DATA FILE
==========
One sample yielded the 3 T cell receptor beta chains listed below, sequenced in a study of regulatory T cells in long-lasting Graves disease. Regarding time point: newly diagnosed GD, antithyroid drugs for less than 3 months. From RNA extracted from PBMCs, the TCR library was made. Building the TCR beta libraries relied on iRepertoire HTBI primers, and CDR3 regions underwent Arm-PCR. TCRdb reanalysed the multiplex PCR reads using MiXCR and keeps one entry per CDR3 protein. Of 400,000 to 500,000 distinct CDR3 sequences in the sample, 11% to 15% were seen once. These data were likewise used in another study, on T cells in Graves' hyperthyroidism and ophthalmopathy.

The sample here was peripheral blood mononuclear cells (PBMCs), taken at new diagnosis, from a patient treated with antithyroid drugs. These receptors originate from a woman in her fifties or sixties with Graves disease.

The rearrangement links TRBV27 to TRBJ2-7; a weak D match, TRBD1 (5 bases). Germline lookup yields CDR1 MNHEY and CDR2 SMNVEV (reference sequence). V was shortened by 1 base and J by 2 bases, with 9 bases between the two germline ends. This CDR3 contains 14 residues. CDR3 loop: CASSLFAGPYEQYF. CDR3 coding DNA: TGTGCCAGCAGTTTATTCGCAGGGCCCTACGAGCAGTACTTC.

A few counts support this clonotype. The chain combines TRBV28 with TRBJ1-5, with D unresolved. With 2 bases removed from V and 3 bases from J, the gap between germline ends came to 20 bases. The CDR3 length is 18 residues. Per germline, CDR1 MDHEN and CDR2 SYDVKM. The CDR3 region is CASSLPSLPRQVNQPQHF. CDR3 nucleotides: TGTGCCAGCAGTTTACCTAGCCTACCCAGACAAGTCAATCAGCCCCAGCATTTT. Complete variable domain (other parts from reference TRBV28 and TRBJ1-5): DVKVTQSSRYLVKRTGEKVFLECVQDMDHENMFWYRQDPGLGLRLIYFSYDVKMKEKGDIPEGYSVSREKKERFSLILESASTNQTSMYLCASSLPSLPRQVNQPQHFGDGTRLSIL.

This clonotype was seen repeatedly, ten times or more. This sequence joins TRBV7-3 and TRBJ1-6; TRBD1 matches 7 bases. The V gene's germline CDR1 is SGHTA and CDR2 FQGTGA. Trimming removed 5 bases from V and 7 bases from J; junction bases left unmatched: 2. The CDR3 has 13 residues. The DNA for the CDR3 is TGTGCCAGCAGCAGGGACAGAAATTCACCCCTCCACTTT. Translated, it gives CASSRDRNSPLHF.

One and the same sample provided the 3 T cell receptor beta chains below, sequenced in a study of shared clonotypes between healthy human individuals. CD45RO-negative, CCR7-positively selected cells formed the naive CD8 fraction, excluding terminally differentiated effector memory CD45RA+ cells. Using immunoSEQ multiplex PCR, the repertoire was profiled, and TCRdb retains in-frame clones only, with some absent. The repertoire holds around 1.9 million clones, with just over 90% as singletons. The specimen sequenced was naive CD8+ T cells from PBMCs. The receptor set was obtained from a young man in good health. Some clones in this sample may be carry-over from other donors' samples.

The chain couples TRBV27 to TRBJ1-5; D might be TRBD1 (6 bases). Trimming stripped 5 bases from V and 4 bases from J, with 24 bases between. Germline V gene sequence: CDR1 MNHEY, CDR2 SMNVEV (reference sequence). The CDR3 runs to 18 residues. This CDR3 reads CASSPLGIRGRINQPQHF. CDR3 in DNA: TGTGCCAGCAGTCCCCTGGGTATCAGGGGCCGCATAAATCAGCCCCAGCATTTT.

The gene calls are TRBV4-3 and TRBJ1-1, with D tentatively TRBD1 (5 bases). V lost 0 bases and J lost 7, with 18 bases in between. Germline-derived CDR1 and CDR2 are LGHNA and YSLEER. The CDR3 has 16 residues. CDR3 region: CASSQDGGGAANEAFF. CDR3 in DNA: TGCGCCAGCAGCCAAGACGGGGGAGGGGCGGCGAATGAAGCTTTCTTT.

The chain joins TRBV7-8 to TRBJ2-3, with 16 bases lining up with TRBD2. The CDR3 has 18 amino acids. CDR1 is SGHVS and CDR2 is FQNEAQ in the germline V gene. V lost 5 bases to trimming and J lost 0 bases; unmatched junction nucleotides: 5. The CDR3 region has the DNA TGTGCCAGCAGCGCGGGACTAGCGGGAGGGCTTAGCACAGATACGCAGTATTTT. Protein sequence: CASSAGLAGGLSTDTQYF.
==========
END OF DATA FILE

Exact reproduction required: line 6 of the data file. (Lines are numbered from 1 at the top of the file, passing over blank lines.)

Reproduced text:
One and the same sample provided the 3 T cell receptor beta chains below, sequenced in a study of shared clonotypes between healthy human individuals. CD45RO-negative, CCR7-positively selected cells formed the naive CD8 fraction, excluding terminally differentiated effector memory CD45RA+ cells. Using immunoSEQ multiplex PCR, the repertoire was profiled, and TCRdb retains in-frame clones only, with some absent. The repertoire holds around 1.9 million clones, with just over 90% as singletons. The specimen sequenced was naive CD8+ T cells from PBMCs. The receptor set was obtained from a young man in good health. Some clones in this sample may be carry-over from other donors' samples.